I Quit, I Was Fired, and Now…

goalsOver the course of 30 years, a career can teach you a lot about yourself and the kind of person you are. You will likely develop some opinions about the type of businessperson you are as well. I have had the chance to try many different things with many levels of success and failure. I have no regrets.

I Quit

I walked out of a small software company. Why? The guy who ran sales was one of those jump-on-the-desk-and-tell-you-you’re-stupid kinds of leaders. He would threaten to fire you daily. I refused to go through the abuse.

  • The Pros – It was over, and I could focus on something new. I felt good being away from all the negative energy and I clearly wasn’t going to learn anything I wanted to emulate. I learned many things “not” to do at this company.
  • The Cons – Loss of income, especially as my wife was pregnant. I selfishly created stress for those around me. Some feared I might be labeled a “quitter” though that never really bothered me. Labels suck.

I Was Fired

A large brokerage firm fired me. Why? I refused to sell proprietary products to my clients, so my production fell, and they showed me the door.

  • The Pros – Few people who get fired are surprised, so there is some element of relief that comes with the experience being over. I could sleep again. I had checked off one more thing I wanted to try; it didn’t work, so I was one step closer to my career ambition.
  • The Cons – Loss of income, as my wife was pregnant again. Being on the 72nd floor of the former World Trade Center was – bar none – the most dynamic environment in which I have ever worked. A couple of hundred brokers and traders who were smart, witty and equally adept, whether male or female, at telling the best jokes on the planet. I still miss them, 25 years later.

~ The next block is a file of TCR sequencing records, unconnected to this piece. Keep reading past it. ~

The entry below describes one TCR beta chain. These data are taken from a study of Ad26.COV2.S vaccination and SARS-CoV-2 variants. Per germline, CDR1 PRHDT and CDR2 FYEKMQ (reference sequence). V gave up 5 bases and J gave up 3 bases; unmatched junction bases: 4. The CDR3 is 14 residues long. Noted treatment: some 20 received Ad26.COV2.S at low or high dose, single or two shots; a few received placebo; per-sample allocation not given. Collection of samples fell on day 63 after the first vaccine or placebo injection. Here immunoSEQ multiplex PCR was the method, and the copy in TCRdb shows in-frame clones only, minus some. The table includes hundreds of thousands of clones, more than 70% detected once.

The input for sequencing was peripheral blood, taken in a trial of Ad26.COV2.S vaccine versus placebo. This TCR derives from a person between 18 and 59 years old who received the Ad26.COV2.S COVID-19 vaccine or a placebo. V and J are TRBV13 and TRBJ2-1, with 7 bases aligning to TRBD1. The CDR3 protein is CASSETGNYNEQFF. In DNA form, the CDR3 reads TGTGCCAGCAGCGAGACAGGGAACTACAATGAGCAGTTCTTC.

Then I Retired… Well, Almost

After we (the executive team I was part of) had negotiated the sale of the software company we managed, I walked away from a large retention bonus and took a shot at retirement. Why? I worked every day for eight years and missed every significant milestone important to my kids and our family.

  • The Pros – Time, free time to do whatever I wanted. I got to spend time with my beautiful and wonderful sister before she died. I learned how to go to the supermarket, and I enjoyed it. I cooked a lot.
  • The Cons – I had too much free time. I had no plan, no bucket list. I had all this time and nothing to do. I don’t play golf and am not a boater. I stayed up late, slept even later and developed every vice a middle-aged man with a few bucks in his pocket can have.

In my quest to experience everything in my career I think I have just about closed the book, but there is a lesson learned here.  With all I have experienced, I still have a thirst to learn and try new things. That’s why I went back to the business world after retiring. I think  I am improving my business skills and still have career-related goals that I would like to achieve.

So I have quit, been fired and retired and just don’t recommend any of them… at least not for me. There are still many mountains to climb.

 Originally published by Bizcatalyst360



Christian Farber

Christian Farber

Christian J. Farber and wife Susan live in Tinton Falls, NJ. Their home is near the shore where they spend a lot of time at the beach with their three boys. Chris is a featured and contributing author on many social media platforms. These include The Huffington Post, Good Men Project and LinkedIn. Chris has had a long career in Marketing and Sales. He is a visionary thinker on business development. Chris has a reputation for building high-performing marketing and sales teams. His unique management style focuses on allowing people to perform without pressure or interference. Chris led many successful teams and performed transformation work at State Street Bank. Further, he has had success at start-up companies like Albridge Solutions. At Albridge, Chris was an early employee and helped lead the company’s dramatic growth. Albridge, acquired by PNC Bank in 2008 for more than $300 million, is now a unit of The Bank of New York.

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